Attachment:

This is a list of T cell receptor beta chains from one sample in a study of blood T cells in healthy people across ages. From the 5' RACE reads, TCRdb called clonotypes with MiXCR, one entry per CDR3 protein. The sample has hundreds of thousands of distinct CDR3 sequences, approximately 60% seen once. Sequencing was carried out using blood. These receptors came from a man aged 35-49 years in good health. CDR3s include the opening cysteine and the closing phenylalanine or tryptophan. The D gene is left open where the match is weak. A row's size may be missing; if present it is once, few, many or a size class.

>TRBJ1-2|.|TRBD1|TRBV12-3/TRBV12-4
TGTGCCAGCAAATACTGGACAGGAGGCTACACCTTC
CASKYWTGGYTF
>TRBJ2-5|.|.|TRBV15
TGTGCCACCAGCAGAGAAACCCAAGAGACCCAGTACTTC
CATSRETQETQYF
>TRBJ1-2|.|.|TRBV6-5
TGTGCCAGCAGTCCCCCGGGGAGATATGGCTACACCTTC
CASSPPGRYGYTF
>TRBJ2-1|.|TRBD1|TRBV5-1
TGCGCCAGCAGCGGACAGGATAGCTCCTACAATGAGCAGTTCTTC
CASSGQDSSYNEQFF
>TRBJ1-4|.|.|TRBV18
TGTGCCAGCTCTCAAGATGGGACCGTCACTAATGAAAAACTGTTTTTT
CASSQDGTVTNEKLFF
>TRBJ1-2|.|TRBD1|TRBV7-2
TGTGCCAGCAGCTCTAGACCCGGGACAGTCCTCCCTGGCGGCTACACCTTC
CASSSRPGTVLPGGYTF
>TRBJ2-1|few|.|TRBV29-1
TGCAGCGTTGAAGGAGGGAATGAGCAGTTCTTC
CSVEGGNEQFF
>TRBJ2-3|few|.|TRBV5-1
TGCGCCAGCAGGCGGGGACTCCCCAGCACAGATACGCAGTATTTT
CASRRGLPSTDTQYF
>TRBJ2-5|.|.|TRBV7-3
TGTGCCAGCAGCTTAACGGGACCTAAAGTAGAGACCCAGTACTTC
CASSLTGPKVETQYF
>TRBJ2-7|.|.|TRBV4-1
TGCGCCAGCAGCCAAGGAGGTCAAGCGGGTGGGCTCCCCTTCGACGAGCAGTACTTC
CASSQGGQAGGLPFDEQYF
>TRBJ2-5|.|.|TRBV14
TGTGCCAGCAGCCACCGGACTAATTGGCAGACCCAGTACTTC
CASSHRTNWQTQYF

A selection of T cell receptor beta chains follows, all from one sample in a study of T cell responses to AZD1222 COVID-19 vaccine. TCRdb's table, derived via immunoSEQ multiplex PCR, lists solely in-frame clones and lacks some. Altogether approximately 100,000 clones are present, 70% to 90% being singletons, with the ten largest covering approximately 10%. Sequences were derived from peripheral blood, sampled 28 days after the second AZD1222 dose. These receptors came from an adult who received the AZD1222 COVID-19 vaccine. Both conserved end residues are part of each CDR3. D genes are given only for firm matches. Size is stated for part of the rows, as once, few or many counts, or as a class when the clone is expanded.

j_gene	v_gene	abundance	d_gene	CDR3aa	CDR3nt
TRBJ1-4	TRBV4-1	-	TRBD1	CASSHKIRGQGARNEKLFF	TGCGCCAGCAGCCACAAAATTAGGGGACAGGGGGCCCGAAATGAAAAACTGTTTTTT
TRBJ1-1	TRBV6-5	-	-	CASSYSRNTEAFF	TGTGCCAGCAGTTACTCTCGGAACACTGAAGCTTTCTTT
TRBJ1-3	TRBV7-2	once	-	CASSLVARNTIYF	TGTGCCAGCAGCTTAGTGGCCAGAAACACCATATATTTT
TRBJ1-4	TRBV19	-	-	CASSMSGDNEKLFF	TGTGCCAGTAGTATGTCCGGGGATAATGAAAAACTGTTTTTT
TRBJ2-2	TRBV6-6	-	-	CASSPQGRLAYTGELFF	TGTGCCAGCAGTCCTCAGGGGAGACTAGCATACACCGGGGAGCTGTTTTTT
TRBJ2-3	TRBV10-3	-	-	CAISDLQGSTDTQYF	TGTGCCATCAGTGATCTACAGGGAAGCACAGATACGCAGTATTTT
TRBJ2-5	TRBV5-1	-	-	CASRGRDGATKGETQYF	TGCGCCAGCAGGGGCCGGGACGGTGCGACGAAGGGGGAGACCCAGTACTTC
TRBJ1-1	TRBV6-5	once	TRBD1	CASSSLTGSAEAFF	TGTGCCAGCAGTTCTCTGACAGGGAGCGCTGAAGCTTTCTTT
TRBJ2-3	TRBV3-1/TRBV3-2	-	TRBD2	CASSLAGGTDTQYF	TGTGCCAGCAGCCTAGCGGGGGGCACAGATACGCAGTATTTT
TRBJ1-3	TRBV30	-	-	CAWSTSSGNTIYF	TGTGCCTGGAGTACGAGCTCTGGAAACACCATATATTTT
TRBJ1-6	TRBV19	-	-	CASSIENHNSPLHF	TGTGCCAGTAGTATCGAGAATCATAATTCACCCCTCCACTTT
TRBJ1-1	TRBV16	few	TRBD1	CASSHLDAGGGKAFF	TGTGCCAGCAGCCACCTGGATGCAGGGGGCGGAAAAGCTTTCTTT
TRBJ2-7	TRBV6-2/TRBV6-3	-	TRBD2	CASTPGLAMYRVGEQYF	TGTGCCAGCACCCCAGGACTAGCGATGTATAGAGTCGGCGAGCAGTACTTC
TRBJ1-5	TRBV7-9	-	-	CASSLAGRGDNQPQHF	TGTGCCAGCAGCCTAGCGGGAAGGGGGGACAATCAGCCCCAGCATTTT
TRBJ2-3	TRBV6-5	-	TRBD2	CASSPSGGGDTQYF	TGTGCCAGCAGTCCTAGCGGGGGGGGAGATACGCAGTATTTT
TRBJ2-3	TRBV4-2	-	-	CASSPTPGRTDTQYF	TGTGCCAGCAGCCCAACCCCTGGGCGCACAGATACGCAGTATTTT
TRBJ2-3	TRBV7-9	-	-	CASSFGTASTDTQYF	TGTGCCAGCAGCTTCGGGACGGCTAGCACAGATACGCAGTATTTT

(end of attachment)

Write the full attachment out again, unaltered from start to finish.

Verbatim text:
This is a list of T cell receptor beta chains from one sample in a study of blood T cells in healthy people across ages. From the 5' RACE reads, TCRdb called clonotypes with MiXCR, one entry per CDR3 protein. The sample has hundreds of thousands of distinct CDR3 sequences, approximately 60% seen once. Sequencing was carried out using blood. These receptors came from a man aged 35-49 years in good health. CDR3s include the opening cysteine and the closing phenylalanine or tryptophan. The D gene is left open where the match is weak. A row's size may be missing; if present it is once, few, many or a size class.

>TRBJ1-2|.|TRBD1|TRBV12-3/TRBV12-4
TGTGCCAGCAAATACTGGACAGGAGGCTACACCTTC
CASKYWTGGYTF
>TRBJ2-5|.|.|TRBV15
TGTGCCACCAGCAGAGAAACCCAAGAGACCCAGTACTTC
CATSRETQETQYF
>TRBJ1-2|.|.|TRBV6-5
TGTGCCAGCAGTCCCCCGGGGAGATATGGCTACACCTTC
CASSPPGRYGYTF
>TRBJ2-1|.|TRBD1|TRBV5-1
TGCGCCAGCAGCGGACAGGATAGCTCCTACAATGAGCAGTTCTTC
CASSGQDSSYNEQFF
>TRBJ1-4|.|.|TRBV18
TGTGCCAGCTCTCAAGATGGGACCGTCACTAATGAAAAACTGTTTTTT
CASSQDGTVTNEKLFF
>TRBJ1-2|.|TRBD1|TRBV7-2
TGTGCCAGCAGCTCTAGACCCGGGACAGTCCTCCCTGGCGGCTACACCTTC
CASSSRPGTVLPGGYTF
>TRBJ2-1|few|.|TRBV29-1
TGCAGCGTTGAAGGAGGGAATGAGCAGTTCTTC
CSVEGGNEQFF
>TRBJ2-3|few|.|TRBV5-1
TGCGCCAGCAGGCGGGGACTCCCCAGCACAGATACGCAGTATTTT
CASRRGLPSTDTQYF
>TRBJ2-5|.|.|TRBV7-3
TGTGCCAGCAGCTTAACGGGACCTAAAGTAGAGACCCAGTACTTC
CASSLTGPKVETQYF
>TRBJ2-7|.|.|TRBV4-1
TGCGCCAGCAGCCAAGGAGGTCAAGCGGGTGGGCTCCCCTTCGACGAGCAGTACTTC
CASSQGGQAGGLPFDEQYF
>TRBJ2-5|.|.|TRBV14
TGTGCCAGCAGCCACCGGACTAATTGGCAGACCCAGTACTTC
CASSHRTNWQTQYF

A selection of T cell receptor beta chains follows, all from one sample in a study of T cell responses to AZD1222 COVID-19 vaccine. TCRdb's table, derived via immunoSEQ multiplex PCR, lists solely in-frame clones and lacks some. Altogether approximately 100,000 clones are present, 70% to 90% being singletons, with the ten largest covering approximately 10%. Sequences were derived from peripheral blood, sampled 28 days after the second AZD1222 dose. These receptors came from an adult who received the AZD1222 COVID-19 vaccine. Both conserved end residues are part of each CDR3. D genes are given only for firm matches. Size is stated for part of the rows, as once, few or many counts, or as a class when the clone is expanded.

j_gene	v_gene	abundance	d_gene	CDR3aa	CDR3nt
TRBJ1-4	TRBV4-1	-	TRBD1	CASSHKIRGQGARNEKLFF	TGCGCCAGCAGCCACAAAATTAGGGGACAGGGGGCCCGAAATGAAAAACTGTTTTTT
TRBJ1-1	TRBV6-5	-	-	CASSYSRNTEAFF	TGTGCCAGCAGTTACTCTCGGAACACTGAAGCTTTCTTT
TRBJ1-3	TRBV7-2	once	-	CASSLVARNTIYF	TGTGCCAGCAGCTTAGTGGCCAGAAACACCATATATTTT
TRBJ1-4	TRBV19	-	-	CASSMSGDNEKLFF	TGTGCCAGTAGTATGTCCGGGGATAATGAAAAACTGTTTTTT
TRBJ2-2	TRBV6-6	-	-	CASSPQGRLAYTGELFF	TGTGCCAGCAGTCCTCAGGGGAGACTAGCATACACCGGGGAGCTGTTTTTT
TRBJ2-3	TRBV10-3	-	-	CAISDLQGSTDTQYF	TGTGCCATCAGTGATCTACAGGGAAGCACAGATACGCAGTATTTT
TRBJ2-5	TRBV5-1	-	-	CASRGRDGATKGETQYF	TGCGCCAGCAGGGGCCGGGACGGTGCGACGAAGGGGGAGACCCAGTACTTC
TRBJ1-1	TRBV6-5	once	TRBD1	CASSSLTGSAEAFF	TGTGCCAGCAGTTCTCTGACAGGGAGCGCTGAAGCTTTCTTT
TRBJ2-3	TRBV3-1/TRBV3-2	-	TRBD2	CASSLAGGTDTQYF	TGTGCCAGCAGCCTAGCGGGGGGCACAGATACGCAGTATTTT
TRBJ1-3	TRBV30	-	-	CAWSTSSGNTIYF	TGTGCCTGGAGTACGAGCTCTGGAAACACCATATATTTT
TRBJ1-6	TRBV19	-	-	CASSIENHNSPLHF	TGTGCCAGTAGTATCGAGAATCATAATTCACCCCTCCACTTT
TRBJ1-1	TRBV16	few	TRBD1	CASSHLDAGGGKAFF	TGTGCCAGCAGCCACCTGGATGCAGGGGGCGGAAAAGCTTTCTTT
TRBJ2-7	TRBV6-2/TRBV6-3	-	TRBD2	CASTPGLAMYRVGEQYF	TGTGCCAGCACCCCAGGACTAGCGATGTATAGAGTCGGCGAGCAGTACTTC
TRBJ1-5	TRBV7-9	-	-	CASSLAGRGDNQPQHF	TGTGCCAGCAGCCTAGCGGGAAGGGGGGACAATCAGCCCCAGCATTTT
TRBJ2-3	TRBV6-5	-	TRBD2	CASSPSGGGDTQYF	TGTGCCAGCAGTCCTAGCGGGGGGGGAGATACGCAGTATTTT
TRBJ2-3	TRBV4-2	-	-	CASSPTPGRTDTQYF	TGTGCCAGCAGCCCAACCCCTGGGCGCACAGATACGCAGTATTTT
TRBJ2-3	TRBV7-9	-	-	CASSFGTASTDTQYF	TGTGCCAGCAGCTTCGGGACGGCTAGCACAGATACGCAGTATTTT